Robert Culp as Jack Colby in THE GREAT SCOUT AND CATHOUSE THURSDAYThe Great Scout and Cathouse Thursday (1976) – The title alone should land this movie on a top ten list somewhere. A complete and total farce, the film is outrageous both in plot and political incorrectness. Set in 1908, Lee Marvin is Sam Longwood (the Great Scout – and essentially channeling his Cat Ballou character here) and Culp is smooth talking, sharp dressed railroad baron and political schmoozer Jack Colby with eyes on the governor’s office.  Having stolen gold from Marvin and some other buddies years before (including Strother Martin and Oliver Reed as a well-spoken but bat shit crazy Indian) the old gang wants their share of the money back and they put Culp through the ringer to get it.  The knock down drag out fight scene between Marvin and Culp is worth the price of admission.

Robert Culp as Lt Frank Sirrianni in BREAKING POINTBreaking Point (1976) – Seeing Robert Culp in the role of a lawman isn’t unusual (he played such a role multiple times). What stands out about this particular role, however, is the cop can’t catch a break. After Mike (Bo Svenson) witnesses a mob beating, identifies the attackers and testifies in court, he and his family face threats of harm. Lieutenant Sirriani (Culp) tries in vain to protect the family but every conventional mob MO is turned on its ear this time and Sirriani can’t do anything right. The film is violent and Svenson swears like a sailor but Culp is rather mild mannered, in fact he looks appropriately haggard in this. The most poignant moment comes when Mike’s sister learns that her boyfriend has been killed by the mob. Sirriani phones Mike with the news and then after hanging up remains in his office smoking a cigarette and looking rather defeated. The scene is juxtaposed with Mike telling his sister the news of her boyfriend.

Robert Culp as Jonas Braken in SKYRIDERSSkyriders (1976) – Robert Culp had one thing and one thing only to do in this movie: Look worried. And he’s got plenty to worry about when terrorists kidnap his family and hold them for ransom. Culp is Jonas Bracken, an American businessman living in Greece and he scrambles to liquidate assets and raise the millions the terrorists want. When he gets it, they then give him a shopping list of weapons to buy. Meanwhile, McCabe (James Coburn), the ex-husband of Jonas’s wife arrives on the scene when he learns of the kidnapping and sets out to save Sue Ellen (Susannah York) and the kids. One might expect Jonas and McCabe to be at each other’s throats but they’re not (which was actually kind of refreshing to see). Although I had hoped that Jonas would join with McCabe in the daring high flying operation to save the family, he instead gets jailed by the Greek police. Nonetheless, he does take part in the police raid. Seriously, how many multi-million dollar international business men do you know look so damn comfortable sporting a six shooter on their hip?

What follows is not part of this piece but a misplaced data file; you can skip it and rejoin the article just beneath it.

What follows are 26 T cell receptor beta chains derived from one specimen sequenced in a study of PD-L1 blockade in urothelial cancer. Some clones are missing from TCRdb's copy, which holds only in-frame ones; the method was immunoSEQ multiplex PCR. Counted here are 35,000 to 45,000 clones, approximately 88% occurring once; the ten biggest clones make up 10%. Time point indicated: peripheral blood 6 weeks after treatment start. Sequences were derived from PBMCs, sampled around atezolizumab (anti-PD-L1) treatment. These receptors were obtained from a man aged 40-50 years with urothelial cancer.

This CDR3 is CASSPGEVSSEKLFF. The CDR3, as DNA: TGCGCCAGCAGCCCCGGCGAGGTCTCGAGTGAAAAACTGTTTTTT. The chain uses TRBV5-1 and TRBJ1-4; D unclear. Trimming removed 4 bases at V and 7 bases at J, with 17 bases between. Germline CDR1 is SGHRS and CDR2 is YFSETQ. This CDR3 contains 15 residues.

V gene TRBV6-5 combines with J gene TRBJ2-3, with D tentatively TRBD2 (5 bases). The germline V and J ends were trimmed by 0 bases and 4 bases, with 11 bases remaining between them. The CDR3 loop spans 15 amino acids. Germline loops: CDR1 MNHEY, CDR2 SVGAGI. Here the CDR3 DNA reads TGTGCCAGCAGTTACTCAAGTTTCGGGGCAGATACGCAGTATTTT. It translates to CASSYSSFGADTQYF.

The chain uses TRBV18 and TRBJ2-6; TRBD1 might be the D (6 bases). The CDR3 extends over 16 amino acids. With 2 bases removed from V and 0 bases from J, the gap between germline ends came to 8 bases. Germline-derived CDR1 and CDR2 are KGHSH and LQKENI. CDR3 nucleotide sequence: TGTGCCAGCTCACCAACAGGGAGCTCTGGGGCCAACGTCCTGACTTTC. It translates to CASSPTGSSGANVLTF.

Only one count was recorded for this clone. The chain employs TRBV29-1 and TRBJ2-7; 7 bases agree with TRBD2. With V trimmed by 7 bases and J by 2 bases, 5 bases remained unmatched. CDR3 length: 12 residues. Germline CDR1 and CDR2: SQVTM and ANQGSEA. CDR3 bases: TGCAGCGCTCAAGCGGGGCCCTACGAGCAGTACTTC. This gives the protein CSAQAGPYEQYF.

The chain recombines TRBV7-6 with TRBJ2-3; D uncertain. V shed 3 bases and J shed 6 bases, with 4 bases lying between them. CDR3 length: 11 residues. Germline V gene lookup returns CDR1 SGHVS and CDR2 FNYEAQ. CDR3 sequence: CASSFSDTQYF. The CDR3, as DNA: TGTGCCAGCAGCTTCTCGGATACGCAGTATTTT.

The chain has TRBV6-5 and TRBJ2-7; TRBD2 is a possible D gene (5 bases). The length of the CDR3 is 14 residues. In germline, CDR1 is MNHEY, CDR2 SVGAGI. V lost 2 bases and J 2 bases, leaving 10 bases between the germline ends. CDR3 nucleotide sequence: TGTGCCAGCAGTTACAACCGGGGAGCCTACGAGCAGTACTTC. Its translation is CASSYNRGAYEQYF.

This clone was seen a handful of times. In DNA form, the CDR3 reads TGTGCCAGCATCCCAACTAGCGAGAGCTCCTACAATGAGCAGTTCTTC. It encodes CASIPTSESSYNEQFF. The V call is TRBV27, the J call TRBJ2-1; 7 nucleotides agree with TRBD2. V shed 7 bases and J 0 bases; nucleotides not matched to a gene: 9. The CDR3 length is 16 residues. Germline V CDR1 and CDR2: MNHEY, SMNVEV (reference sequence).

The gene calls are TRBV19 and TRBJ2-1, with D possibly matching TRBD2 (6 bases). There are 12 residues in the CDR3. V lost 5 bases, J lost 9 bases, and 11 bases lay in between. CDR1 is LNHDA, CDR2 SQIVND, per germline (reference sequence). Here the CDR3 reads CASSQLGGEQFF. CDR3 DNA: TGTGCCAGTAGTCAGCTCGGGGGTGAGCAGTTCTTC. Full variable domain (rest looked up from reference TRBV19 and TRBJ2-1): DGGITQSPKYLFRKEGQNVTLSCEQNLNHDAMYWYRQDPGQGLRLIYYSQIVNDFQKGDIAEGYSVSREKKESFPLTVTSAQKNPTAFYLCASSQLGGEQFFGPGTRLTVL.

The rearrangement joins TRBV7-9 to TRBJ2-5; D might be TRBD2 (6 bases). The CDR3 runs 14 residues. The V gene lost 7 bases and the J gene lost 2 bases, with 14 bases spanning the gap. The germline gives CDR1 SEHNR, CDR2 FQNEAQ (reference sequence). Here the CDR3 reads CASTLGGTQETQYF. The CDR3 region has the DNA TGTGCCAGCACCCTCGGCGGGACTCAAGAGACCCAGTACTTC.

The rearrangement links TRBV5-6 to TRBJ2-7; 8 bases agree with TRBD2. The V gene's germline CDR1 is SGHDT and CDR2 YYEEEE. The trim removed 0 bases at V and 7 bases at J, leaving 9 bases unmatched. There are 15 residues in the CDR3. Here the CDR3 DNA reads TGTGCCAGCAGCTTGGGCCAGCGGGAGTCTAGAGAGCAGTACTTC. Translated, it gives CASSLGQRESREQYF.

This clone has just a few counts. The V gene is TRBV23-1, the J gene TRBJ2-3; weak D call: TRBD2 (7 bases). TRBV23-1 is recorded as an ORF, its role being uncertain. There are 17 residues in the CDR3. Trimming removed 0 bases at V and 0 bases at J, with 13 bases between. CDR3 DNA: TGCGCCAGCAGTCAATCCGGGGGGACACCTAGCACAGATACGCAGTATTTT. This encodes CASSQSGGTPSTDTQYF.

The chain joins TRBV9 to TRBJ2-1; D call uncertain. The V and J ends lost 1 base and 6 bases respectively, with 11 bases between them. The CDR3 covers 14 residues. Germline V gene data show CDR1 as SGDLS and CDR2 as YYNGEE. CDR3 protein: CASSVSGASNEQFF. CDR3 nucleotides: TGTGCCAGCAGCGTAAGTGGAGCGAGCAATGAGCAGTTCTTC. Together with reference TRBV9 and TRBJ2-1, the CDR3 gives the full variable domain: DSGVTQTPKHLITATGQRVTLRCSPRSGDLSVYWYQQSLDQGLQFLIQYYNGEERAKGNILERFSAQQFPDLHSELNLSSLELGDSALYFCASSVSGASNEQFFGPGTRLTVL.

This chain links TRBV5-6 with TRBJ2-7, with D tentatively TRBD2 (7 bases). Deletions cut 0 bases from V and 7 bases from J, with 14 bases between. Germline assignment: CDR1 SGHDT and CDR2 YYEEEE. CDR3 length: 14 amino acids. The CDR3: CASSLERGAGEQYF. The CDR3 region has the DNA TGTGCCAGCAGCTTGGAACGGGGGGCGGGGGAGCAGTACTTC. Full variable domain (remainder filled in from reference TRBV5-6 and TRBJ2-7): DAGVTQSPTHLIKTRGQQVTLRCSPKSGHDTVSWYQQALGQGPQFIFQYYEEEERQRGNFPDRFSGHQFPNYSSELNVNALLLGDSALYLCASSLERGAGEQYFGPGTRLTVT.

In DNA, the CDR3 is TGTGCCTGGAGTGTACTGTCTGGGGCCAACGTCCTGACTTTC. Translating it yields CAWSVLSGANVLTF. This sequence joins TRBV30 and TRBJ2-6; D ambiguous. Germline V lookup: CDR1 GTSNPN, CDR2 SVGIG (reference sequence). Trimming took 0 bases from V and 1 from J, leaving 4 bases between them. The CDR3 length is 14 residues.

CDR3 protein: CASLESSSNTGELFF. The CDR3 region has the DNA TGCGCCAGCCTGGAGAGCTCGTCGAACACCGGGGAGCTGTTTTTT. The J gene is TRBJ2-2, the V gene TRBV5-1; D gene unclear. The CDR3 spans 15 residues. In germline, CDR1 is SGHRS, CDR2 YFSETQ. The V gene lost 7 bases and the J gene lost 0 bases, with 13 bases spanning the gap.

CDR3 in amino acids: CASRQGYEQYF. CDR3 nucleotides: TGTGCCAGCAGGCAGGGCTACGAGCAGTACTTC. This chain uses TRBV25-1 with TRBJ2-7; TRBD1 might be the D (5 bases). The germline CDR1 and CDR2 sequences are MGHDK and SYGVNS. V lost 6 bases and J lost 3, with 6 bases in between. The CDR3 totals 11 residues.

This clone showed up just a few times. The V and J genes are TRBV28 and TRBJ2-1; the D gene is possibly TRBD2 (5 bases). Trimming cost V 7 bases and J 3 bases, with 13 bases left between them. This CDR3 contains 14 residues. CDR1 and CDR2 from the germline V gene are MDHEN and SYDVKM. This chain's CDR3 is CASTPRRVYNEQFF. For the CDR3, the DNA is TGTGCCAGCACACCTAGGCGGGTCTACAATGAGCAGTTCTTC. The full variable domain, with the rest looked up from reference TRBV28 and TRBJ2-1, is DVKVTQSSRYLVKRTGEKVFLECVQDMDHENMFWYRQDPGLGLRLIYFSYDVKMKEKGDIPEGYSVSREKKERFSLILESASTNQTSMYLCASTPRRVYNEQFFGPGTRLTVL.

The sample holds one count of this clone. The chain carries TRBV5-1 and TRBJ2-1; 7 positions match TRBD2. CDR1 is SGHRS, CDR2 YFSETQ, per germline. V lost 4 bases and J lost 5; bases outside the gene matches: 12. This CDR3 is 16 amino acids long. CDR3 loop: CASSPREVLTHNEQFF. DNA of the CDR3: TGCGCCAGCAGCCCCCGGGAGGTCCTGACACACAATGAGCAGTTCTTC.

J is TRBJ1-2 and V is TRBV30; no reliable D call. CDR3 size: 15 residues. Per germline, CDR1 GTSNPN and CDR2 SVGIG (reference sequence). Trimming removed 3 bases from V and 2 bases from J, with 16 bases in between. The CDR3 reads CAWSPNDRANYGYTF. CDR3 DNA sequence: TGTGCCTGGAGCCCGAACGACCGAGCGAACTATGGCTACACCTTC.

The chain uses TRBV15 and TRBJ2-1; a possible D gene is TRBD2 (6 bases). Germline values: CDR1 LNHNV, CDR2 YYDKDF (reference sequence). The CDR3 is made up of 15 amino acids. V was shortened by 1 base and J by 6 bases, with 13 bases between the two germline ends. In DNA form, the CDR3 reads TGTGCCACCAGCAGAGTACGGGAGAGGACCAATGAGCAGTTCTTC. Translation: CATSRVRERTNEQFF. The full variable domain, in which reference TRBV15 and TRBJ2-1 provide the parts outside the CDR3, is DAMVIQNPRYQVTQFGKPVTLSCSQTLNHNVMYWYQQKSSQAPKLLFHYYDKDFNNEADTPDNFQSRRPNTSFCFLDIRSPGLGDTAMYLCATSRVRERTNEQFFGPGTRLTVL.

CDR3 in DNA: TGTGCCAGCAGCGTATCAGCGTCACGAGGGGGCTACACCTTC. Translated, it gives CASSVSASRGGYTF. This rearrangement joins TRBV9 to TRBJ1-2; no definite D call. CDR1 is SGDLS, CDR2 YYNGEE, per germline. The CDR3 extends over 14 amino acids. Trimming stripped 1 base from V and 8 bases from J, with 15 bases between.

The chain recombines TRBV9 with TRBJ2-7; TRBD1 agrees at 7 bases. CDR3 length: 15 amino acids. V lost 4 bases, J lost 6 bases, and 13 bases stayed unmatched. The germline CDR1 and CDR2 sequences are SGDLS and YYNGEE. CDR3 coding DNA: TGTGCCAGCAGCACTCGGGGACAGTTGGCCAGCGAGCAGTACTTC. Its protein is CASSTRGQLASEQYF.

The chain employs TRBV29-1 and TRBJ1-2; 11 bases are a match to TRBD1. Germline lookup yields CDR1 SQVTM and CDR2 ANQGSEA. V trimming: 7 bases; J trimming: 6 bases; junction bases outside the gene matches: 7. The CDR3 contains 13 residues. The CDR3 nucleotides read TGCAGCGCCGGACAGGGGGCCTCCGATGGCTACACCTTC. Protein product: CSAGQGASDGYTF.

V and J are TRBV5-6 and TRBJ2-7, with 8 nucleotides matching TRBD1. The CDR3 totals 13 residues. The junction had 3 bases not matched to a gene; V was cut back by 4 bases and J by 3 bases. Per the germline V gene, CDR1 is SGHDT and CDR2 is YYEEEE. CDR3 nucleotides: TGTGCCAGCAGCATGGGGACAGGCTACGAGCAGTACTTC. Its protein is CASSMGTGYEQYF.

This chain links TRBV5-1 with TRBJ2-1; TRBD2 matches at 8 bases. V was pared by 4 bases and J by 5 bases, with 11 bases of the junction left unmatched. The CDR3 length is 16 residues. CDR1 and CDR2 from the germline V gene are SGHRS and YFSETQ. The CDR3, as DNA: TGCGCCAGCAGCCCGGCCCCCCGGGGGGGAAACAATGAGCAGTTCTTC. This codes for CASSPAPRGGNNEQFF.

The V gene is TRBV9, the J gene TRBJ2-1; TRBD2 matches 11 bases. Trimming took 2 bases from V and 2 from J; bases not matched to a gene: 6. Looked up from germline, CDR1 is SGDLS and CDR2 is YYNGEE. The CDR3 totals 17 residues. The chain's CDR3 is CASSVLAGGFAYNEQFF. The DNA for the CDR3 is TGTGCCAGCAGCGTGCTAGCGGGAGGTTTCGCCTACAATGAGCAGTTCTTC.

Robert Culp as The Colonel in THE ALMOST GUYSThe Almost Guys (2004) – Watching 70something year old Robert Culp leadfoot around in a ’68 Camaro as an aging repo man just puts a zing! in my heart. Culp’s co-star, Eric Fleming (who also wrote and directed) clearly was a child of the 70s and 80s and brings all those elements from those decades together into a fun film. Culp is The Colonel and Fleming is Rick, two down on their luck repo men whose luck goes even worse when they stumble on a major league baseball pitcher bound and gagged in the trunk of a car they’re repoing. The World Series is three days away, the pitcher isn’t exactly being honest with the Colonel and Rick about his situation and somewhere in the mix is a million dollars ransom. The almost perfect kidnapping scheme that almost worked. Almost.

Honorable Mentions:

The RaidersThe Raiders (1963) –  I don’t believe this was actually intended to be a feature film. It feels more like a pilot for a potential television series focusing on the exploits of the three leads, Culp as Wild Bill Hickcock, Judi Meredith as Calamity Jane and Jim McCullan as Buffalo Bill Cody. I’ve seen this movie get trashed by other reviewers more or less because the historical characters are completely put through alchemy in the story line. There’s no doubt it’s complete and total fanciful fiction and if you can forget who Wild Bill Hickcock, Calamity Jane and Buffalo Bill Cody really were, the concept here had it’s positives. Culp is fun to watch as the sharp dressed and sharp shooting Wild Bill. The chemistry was there, but alas, it was only for one pass. Since TV movies weren’t quite the norm yet (they were literally just around the corner) one would assume that Universal decided to release the pilot as a feature film since it was at least worthy of that.